These moves point to the creation of a hub-and-spoke product development model at M&M. At the core is MRV with young engineers and the necessary physical infrastructure. MNATC brings experience (the engineers in Detroit will handhold those at MRV) and technology to the table. The Nashik facility handles platform engineering which basically serves existing models.
The other crucial link in the model is SsangYong Motor’s research facility (M&M had acquired the Korean company in November 2010 for $463 million). M&M and SsangYong are already collaborating on developing four new engines. This joint effort includes both designing and sourcing. “We are also looking at facilities in Europe that will further our development capabilities,” says Goenka.
BVR Subbu, former president of Hyundai Motor India and founder of Beyond Visual Range, a strategic consultancy firm, says, “M&M has managed to create a relatively unfettered product development structure which acquires, assimilates, absorbs technology and takes it to the next stage. This will hold them in good stead.” The young workforce in product development seems to be learning very fast, he adds.
With so much already in place, the next question is: Will M&M get out of its comfort zone (which is the sub-Rs 15 lakh category in SUVs in which it has a strong 44 percent market share) and challenge global players in the premium SUV segment? “We need to develop the requisite technology and finish such vehicles require. This expertise comes from large R&D budgets, developing thousands of new models and producing millions of vehicles. We are getting there,” Wadhera says. Toyota typically invests $2 billion a year on R&D while M&M can only put in $200 million though both the companies are investing similarly in terms of percentage of sales.
But Goenka is not one to wait. He is already charting the next phase of M&M’s product development strategy which will focus more on building technology. “Most of the technology that we use in our cars is developed outside the country. We will get a real competitive edge only if we develop our own cutting edge technologies,” he says.
However, this is a high-risk exercise as it requires massive investment and the hit-rate is low. For that, he offers a solution. “The government of India should step in and create an environment where we can access public funds, use knowledge/expertise available in universities and government labs such as DRDO [Defence Research and Development Organisation] or CSIR [Council of Scientific and Industrial Research],” he says. He gives the example of South Korea where, in the 1970s, 80 percent of R&D spends was incurred by the government.
“A long-term technology vision is the key,” Goenka says, adding that it can be woven into Prime Minister Narendra Modi’s ‘Make in India’ initiative which should consider not just manufacturing but also technology. “Otherwise manufacturing will lose its competitiveness in India once wage costs increase,” he cautions. Germany, he points out, developed technology and thus continues to have a strong manufacturing base despite higher wage costs.Fortitude and Fortune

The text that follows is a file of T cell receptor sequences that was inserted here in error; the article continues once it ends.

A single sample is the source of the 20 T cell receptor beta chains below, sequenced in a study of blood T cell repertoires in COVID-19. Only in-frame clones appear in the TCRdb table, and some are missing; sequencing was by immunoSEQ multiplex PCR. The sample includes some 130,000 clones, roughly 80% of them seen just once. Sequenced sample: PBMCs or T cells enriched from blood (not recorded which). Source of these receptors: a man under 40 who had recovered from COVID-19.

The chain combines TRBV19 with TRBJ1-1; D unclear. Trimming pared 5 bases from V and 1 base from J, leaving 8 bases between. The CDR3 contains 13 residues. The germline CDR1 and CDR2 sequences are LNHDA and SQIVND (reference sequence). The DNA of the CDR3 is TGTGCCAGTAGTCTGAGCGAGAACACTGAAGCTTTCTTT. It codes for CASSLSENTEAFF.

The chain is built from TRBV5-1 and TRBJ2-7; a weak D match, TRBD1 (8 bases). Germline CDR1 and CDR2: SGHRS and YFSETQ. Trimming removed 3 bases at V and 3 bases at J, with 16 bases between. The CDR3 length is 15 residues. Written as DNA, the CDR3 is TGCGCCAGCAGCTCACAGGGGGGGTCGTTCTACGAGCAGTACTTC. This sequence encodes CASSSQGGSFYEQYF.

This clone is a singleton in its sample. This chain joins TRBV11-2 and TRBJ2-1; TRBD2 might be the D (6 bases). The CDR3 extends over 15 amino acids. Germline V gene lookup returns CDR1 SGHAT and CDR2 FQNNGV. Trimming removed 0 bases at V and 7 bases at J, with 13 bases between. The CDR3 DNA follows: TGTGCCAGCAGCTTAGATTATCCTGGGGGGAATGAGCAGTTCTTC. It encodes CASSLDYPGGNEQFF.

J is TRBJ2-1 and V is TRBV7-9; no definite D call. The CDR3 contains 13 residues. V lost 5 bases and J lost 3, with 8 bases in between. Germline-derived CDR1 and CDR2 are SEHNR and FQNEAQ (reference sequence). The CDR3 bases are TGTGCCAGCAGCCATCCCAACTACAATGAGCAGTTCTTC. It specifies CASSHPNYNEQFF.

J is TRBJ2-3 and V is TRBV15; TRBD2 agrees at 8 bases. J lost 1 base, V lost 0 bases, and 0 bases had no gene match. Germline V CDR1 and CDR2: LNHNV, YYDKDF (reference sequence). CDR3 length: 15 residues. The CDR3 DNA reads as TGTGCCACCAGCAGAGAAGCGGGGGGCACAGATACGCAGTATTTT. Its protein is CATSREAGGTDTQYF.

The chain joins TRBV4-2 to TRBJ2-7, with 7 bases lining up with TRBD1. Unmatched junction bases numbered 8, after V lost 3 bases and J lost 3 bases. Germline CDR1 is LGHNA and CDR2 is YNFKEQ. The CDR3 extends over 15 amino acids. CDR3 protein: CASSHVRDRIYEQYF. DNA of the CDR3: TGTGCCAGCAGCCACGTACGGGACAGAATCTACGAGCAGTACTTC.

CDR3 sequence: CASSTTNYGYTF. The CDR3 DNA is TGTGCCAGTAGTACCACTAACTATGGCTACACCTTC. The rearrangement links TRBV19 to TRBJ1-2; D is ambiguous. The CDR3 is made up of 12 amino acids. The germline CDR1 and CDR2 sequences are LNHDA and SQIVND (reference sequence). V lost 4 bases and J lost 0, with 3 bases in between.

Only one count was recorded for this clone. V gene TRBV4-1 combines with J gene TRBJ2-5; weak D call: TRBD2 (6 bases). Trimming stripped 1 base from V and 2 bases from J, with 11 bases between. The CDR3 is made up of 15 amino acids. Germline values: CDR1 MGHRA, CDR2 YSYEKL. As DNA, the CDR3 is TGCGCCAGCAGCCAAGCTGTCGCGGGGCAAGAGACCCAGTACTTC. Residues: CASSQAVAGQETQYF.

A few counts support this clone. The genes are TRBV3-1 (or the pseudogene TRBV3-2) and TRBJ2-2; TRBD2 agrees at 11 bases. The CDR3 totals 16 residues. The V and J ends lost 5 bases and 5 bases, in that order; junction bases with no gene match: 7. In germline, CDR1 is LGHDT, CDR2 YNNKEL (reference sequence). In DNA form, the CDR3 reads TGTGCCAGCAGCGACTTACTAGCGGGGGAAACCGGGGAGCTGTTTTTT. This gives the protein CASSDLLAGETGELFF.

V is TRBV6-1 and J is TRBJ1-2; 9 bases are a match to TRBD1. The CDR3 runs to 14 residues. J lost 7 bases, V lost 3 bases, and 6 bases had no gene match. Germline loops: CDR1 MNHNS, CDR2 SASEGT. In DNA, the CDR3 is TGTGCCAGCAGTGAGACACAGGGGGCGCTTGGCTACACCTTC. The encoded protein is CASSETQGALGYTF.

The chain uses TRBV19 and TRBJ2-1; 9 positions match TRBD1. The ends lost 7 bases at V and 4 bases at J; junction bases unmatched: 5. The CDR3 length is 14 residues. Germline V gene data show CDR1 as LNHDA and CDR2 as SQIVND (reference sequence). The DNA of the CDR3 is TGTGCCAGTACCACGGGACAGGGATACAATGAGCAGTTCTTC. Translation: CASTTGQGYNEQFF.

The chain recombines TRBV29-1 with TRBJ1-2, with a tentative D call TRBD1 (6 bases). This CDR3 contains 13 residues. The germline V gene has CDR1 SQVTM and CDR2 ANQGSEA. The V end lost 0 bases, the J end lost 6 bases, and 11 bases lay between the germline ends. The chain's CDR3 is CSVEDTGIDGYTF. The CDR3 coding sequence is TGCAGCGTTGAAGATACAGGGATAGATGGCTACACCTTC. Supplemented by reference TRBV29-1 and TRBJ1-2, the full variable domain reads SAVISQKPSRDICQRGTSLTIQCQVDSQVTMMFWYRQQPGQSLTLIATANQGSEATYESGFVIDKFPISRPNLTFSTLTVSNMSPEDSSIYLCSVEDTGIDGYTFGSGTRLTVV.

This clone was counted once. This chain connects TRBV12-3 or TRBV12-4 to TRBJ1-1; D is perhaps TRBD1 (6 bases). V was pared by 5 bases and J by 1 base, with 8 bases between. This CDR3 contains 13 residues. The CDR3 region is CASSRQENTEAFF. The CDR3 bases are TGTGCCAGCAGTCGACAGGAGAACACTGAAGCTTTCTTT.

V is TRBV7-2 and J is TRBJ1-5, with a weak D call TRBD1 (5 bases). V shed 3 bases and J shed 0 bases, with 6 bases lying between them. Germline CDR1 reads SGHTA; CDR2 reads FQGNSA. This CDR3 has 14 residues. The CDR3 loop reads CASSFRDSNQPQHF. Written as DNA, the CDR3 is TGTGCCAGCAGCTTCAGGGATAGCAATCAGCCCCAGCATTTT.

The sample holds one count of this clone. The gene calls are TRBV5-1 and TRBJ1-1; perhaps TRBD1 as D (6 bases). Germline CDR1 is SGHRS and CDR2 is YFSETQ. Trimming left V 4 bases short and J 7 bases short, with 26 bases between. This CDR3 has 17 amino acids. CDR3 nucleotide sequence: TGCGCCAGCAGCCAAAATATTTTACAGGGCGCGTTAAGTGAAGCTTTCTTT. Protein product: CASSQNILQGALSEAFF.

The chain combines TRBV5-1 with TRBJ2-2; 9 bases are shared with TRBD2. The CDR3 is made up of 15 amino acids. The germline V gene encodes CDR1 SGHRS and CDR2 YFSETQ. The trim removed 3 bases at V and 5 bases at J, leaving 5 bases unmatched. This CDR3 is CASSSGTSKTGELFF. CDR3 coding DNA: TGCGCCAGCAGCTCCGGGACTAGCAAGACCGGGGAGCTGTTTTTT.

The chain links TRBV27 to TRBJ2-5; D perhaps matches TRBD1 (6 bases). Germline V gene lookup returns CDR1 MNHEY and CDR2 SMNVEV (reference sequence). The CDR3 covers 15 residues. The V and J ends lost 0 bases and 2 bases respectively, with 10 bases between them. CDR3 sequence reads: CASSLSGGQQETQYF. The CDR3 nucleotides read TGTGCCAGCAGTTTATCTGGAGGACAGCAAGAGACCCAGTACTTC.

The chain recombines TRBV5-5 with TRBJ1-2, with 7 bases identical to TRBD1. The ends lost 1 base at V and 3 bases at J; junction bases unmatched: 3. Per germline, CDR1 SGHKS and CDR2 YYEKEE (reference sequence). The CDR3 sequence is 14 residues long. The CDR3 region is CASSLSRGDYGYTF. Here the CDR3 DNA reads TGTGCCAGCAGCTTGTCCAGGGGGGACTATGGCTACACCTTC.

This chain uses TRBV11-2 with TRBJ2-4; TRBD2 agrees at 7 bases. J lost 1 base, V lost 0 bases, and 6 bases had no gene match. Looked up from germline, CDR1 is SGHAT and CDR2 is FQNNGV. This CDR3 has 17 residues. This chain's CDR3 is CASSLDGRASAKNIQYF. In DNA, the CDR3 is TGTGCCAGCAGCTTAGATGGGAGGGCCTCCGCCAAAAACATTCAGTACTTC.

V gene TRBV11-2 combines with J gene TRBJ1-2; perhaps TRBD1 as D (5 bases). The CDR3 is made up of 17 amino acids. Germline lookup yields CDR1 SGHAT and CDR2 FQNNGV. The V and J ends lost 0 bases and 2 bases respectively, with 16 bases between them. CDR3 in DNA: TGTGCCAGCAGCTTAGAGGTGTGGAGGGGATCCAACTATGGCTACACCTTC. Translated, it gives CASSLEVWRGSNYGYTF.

While these may seem tall tasks, Goenka has battled enough perceived drawbacks in his own life to be frazzled by even the most ostensibly impossible situations. Even from a younger age, Goenka (now 59) never allowed limitations to come in the way of his dreams.
Born in a middle class Marwari family in Madhya Pradesh, he was educated in a Hindi medium school in Kolkata. English was never his forte but that did not prevent him from pursuing mechanical engineering in IIT-Kanpur, a Masters/PhD from Cornell University and joining General Motors in Detroit. (Folklore has it that his English communication was so patchy that General Motors put him and a few others with similar limitations through a 14-week communication course in the language.)
In all this, his fortitude has propelled him in his career. His meteoric growth within the Mahindra group is a clear testimony. Goenka, who joined as GM-R&D in 1993, became COO of the automotive business in April 2003 and president of both automotive and farm equipment businesses by 2010. He was made the executive director of the company in September 2010 and a member of the board as well—the first employee to be included in over 20 years.
Have the last few years at M&M validated his return to India?
“I am very happy to be a part of this journey at M&M,” says Goenka. And his response is not faux humility, but is in sync with the reality too. Because while the team, led by Anand Mahindra and Goenka, has achieved several perceived impossibles, the fact, as Wadhera puts it, is this: “For every two steps, we take the world has already taken four steps.”
Clearly, Goenka’s journey is far from over.
(This story appears in the 12 December, 2014 issue of Forbes India. You can buy our tablet version from Magzter.com. To visit our Archives, click here.)